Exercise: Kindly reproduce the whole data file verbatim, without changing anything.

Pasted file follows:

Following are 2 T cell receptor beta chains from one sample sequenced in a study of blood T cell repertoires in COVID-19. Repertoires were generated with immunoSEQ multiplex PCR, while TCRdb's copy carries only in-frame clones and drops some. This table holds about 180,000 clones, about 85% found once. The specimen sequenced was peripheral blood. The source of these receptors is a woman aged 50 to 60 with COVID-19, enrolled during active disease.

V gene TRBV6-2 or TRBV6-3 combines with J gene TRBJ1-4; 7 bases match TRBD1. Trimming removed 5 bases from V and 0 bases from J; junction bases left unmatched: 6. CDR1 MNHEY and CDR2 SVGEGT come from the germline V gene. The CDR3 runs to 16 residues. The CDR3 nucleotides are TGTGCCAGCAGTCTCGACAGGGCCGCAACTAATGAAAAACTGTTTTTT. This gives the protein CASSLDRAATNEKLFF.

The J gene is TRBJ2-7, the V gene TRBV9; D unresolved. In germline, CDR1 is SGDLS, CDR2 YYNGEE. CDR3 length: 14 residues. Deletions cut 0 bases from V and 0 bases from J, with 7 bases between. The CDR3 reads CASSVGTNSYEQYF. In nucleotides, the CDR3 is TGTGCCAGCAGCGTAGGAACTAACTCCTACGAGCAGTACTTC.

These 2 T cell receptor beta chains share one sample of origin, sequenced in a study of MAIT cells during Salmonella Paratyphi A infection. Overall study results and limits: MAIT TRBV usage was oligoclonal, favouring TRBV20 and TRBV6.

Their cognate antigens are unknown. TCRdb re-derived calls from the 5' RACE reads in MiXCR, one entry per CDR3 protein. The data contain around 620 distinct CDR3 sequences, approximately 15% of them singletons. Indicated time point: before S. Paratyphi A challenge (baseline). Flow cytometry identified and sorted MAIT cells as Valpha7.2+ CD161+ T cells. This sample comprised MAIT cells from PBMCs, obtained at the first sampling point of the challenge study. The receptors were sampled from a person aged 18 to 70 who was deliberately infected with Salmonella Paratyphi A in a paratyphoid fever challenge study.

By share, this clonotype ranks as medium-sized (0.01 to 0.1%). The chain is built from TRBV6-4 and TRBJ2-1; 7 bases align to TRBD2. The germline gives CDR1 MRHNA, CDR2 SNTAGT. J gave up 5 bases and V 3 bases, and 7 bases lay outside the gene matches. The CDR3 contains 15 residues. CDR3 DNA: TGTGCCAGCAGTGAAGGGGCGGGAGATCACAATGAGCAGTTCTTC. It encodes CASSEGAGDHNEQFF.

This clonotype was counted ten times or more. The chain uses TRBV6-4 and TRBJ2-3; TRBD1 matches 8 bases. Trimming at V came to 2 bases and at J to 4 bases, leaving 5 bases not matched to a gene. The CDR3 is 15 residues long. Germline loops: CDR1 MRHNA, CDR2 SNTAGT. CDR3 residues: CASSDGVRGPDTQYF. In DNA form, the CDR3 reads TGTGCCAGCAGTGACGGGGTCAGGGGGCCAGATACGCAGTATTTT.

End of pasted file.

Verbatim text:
Following are 2 T cell receptor beta chains from one sample sequenced in a study of blood T cell repertoires in COVID-19. Repertoires were generated with immunoSEQ multiplex PCR, while TCRdb's copy carries only in-frame clones and drops some. This table holds about 180,000 clones, about 85% found once. The specimen sequenced was peripheral blood. The source of these receptors is a woman aged 50 to 60 with COVID-19, enrolled during active disease.

V gene TRBV6-2 or TRBV6-3 combines with J gene TRBJ1-4; 7 bases match TRBD1. Trimming removed 5 bases from V and 0 bases from J; junction bases left unmatched: 6. CDR1 MNHEY and CDR2 SVGEGT come from the germline V gene. The CDR3 runs to 16 residues. The CDR3 nucleotides are TGTGCCAGCAGTCTCGACAGGGCCGCAACTAATGAAAAACTGTTTTTT. This gives the protein CASSLDRAATNEKLFF.

The J gene is TRBJ2-7, the V gene TRBV9; D unresolved. In germline, CDR1 is SGDLS, CDR2 YYNGEE. CDR3 length: 14 residues. Deletions cut 0 bases from V and 0 bases from J, with 7 bases between. The CDR3 reads CASSVGTNSYEQYF. In nucleotides, the CDR3 is TGTGCCAGCAGCGTAGGAACTAACTCCTACGAGCAGTACTTC.

These 2 T cell receptor beta chains share one sample of origin, sequenced in a study of MAIT cells during Salmonella Paratyphi A infection. Overall study results and limits: MAIT TRBV usage was oligoclonal, favouring TRBV20 and TRBV6.

Their cognate antigens are unknown. TCRdb re-derived calls from the 5' RACE reads in MiXCR, one entry per CDR3 protein. The data contain around 620 distinct CDR3 sequences, approximately 15% of them singletons. Indicated time point: before S. Paratyphi A challenge (baseline). Flow cytometry identified and sorted MAIT cells as Valpha7.2+ CD161+ T cells. This sample comprised MAIT cells from PBMCs, obtained at the first sampling point of the challenge study. The receptors were sampled from a person aged 18 to 70 who was deliberately infected with Salmonella Paratyphi A in a paratyphoid fever challenge study.

By share, this clonotype ranks as medium-sized (0.01 to 0.1%). The chain is built from TRBV6-4 and TRBJ2-1; 7 bases align to TRBD2. The germline gives CDR1 MRHNA, CDR2 SNTAGT. J gave up 5 bases and V 3 bases, and 7 bases lay outside the gene matches. The CDR3 contains 15 residues. CDR3 DNA: TGTGCCAGCAGTGAAGGGGCGGGAGATCACAATGAGCAGTTCTTC. It encodes CASSEGAGDHNEQFF.

This clonotype was counted ten times or more. The chain uses TRBV6-4 and TRBJ2-3; TRBD1 matches 8 bases. Trimming at V came to 2 bases and at J to 4 bases, leaving 5 bases not matched to a gene. The CDR3 is 15 residues long. Germline loops: CDR1 MRHNA, CDR2 SNTAGT. CDR3 residues: CASSDGVRGPDTQYF. In DNA form, the CDR3 reads TGTGCCAGCAGTGACGGGGTCAGGGGGCCAGATACGCAGTATTTT.